AACC Affiliated Councils
Association of Women in Community Colleges (AAWCC)
The American Association for Women in Community Colleges was organized in 1973 and became an Affiliate Council of the American Association of Community and Junior Colleges (AACJC), now the American Association of Community Colleges (AACC). In response to an affirmative vote of the membership, the organization’s name was officially changed on April 26, 1993 to the American Association for Women in Community Colleges (AAWCC). opens in a new windowhttps://www.aawccnatl.org/about-aawcc.
National Asian Pacific Islander Council (NAPIC)
The National Asian Pacific Islander Council (NAPIC) was established in 2007 to provide a national body for Asian/Pacific Islander constituents of community colleges to have the opportunity to affiliate and identify in the interest of more effective education. As an affiliate organization of the American Association of Community Colleges (AACC), NAPIC is a non-profit, charitable, and educational organization. It is organized to operate for educational purposes, including access to quality education for Asian/Pacific Islanders, the enhancement of our pluralistic society, advocacy and policy, and the development of the nation’s total human resources. opens in a new windowhttp://www.napicaacc.com/aboutUs.html.
National Community College Hispanic Council (NCCHC)
Established in 1985 as an affiliate of the American Association of Community Colleges (AACC), the council is the nation’s premier organization for preparation and support of Hispanic leaders in America’s community colleges. The non-profit, professional organization is committed to delivering high-quality leadership development experiences and providing Hispanics with opportunities to continue their personal and professional growth. opens in a new windowhttp://www.ncchc.com/about.html.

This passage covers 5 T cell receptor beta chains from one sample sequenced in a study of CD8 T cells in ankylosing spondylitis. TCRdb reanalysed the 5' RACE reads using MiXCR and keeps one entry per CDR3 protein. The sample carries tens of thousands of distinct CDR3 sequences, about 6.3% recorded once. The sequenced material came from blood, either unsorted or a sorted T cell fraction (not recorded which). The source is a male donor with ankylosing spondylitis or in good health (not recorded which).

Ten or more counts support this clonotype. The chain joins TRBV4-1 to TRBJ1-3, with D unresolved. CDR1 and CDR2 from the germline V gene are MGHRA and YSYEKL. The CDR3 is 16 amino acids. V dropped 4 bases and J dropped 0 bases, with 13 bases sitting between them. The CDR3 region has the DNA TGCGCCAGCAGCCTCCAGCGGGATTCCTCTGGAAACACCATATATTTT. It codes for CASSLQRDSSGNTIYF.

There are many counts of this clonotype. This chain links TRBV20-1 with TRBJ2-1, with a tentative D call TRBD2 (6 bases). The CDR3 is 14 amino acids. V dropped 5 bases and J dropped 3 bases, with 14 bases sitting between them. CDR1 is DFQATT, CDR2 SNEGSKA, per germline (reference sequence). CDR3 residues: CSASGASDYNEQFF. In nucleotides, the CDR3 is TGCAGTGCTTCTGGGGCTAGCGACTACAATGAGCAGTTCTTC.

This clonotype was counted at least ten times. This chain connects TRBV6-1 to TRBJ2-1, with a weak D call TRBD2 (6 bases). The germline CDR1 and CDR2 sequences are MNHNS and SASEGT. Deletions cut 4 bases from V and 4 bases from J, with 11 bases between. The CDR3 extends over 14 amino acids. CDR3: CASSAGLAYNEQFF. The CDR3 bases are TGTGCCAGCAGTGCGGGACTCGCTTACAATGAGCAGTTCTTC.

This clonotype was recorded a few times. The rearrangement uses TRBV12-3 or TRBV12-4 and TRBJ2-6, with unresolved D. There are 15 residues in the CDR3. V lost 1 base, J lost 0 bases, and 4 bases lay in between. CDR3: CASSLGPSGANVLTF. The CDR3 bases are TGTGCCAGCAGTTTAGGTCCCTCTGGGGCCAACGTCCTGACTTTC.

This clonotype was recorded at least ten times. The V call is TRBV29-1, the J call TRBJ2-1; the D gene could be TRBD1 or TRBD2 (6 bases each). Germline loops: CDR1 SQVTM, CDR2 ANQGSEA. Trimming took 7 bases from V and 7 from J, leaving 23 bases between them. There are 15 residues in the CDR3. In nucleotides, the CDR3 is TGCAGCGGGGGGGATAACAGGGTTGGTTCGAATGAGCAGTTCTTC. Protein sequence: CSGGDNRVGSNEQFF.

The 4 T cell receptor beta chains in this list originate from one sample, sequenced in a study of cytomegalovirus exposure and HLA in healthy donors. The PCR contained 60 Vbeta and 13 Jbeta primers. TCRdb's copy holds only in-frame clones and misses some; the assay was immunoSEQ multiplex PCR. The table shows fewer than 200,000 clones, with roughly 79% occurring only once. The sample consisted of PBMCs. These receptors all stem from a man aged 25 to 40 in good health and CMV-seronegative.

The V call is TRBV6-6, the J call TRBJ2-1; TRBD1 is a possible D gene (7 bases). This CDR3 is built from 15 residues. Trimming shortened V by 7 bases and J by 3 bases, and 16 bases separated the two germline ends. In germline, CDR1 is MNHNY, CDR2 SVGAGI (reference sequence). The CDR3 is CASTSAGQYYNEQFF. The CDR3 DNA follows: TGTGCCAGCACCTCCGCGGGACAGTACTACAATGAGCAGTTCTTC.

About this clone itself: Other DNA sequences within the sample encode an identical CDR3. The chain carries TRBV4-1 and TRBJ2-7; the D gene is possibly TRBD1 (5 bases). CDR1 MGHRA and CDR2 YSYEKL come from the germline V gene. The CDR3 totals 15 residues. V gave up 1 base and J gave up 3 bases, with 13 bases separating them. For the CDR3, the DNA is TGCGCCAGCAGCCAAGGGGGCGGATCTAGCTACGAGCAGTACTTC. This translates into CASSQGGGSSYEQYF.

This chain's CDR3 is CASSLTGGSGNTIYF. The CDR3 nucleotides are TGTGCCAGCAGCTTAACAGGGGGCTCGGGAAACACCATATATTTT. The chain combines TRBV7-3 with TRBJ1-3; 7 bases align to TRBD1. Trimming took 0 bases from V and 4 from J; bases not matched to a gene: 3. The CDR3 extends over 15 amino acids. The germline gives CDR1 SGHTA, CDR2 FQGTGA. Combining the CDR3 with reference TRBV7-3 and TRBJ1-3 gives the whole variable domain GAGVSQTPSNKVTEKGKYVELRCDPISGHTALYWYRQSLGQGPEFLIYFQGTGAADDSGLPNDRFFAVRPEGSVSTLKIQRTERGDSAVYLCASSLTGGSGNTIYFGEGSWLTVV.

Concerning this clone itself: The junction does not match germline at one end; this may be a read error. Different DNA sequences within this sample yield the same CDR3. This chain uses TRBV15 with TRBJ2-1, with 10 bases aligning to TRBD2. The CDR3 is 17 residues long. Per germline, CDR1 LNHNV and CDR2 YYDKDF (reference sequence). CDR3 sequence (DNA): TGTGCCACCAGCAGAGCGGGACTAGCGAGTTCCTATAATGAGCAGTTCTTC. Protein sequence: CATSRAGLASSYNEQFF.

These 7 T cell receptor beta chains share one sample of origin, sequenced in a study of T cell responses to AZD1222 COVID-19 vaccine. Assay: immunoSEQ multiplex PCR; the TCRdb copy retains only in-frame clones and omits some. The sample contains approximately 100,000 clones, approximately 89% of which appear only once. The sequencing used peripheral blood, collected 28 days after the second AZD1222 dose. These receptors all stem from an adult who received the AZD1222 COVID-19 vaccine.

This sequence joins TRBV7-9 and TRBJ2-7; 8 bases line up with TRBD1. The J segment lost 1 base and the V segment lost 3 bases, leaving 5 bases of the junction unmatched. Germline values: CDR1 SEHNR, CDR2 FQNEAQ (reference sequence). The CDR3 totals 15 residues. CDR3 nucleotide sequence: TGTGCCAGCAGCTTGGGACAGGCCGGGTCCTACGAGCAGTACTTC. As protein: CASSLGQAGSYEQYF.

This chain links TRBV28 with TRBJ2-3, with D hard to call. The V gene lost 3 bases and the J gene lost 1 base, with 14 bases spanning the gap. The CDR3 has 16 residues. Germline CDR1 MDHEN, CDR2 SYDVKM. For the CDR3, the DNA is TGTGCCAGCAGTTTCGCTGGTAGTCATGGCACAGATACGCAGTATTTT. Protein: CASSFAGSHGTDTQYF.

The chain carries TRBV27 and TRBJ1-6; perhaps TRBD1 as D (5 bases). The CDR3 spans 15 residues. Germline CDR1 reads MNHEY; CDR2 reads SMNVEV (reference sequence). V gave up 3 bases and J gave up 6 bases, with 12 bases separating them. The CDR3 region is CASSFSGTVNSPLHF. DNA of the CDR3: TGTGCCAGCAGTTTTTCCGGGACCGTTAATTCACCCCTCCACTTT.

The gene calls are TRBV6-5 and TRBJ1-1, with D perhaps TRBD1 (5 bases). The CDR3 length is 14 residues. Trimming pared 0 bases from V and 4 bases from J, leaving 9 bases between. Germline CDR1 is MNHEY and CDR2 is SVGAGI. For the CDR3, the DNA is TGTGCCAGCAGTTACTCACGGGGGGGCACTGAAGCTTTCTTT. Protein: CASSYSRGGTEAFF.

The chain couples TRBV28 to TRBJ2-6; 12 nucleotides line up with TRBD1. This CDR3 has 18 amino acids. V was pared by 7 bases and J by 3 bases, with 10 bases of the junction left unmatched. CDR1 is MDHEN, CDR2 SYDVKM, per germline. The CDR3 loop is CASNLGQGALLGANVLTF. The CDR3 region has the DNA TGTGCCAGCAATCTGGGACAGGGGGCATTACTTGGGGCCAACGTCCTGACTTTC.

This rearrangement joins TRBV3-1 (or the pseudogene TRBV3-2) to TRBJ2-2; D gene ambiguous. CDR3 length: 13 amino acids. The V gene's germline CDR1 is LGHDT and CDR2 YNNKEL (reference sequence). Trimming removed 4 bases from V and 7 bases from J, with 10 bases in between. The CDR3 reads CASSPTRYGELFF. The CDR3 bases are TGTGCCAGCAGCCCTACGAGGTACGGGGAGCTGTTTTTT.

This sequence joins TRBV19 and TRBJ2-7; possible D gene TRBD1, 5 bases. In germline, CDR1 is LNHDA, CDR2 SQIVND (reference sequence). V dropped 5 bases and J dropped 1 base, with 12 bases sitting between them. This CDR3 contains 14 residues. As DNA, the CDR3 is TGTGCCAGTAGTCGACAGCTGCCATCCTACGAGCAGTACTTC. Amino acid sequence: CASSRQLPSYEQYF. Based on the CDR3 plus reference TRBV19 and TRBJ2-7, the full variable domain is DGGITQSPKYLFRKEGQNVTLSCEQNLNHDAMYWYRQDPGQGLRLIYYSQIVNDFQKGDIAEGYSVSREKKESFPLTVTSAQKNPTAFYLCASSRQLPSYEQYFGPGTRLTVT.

National Council on Black American Affairs (NCBAA)
The National Council on Black American Affairs is a council of the American Association of Community Colleges (AACC). The NCBAA evolved over 30 years ago, during a time of great social, political, cultural, and educational change in the United States. African Americans and other groups that were underrepresented traditionally were enrolling in increasing numbers. Community colleges were being established at the rate of one per week. The National Council on Black American Affairs serves as a collaborative voice, promoting the academic success of African American students, faculty, staff and administrators. opens in a new windowhttp://ncbaa-national.org/about/.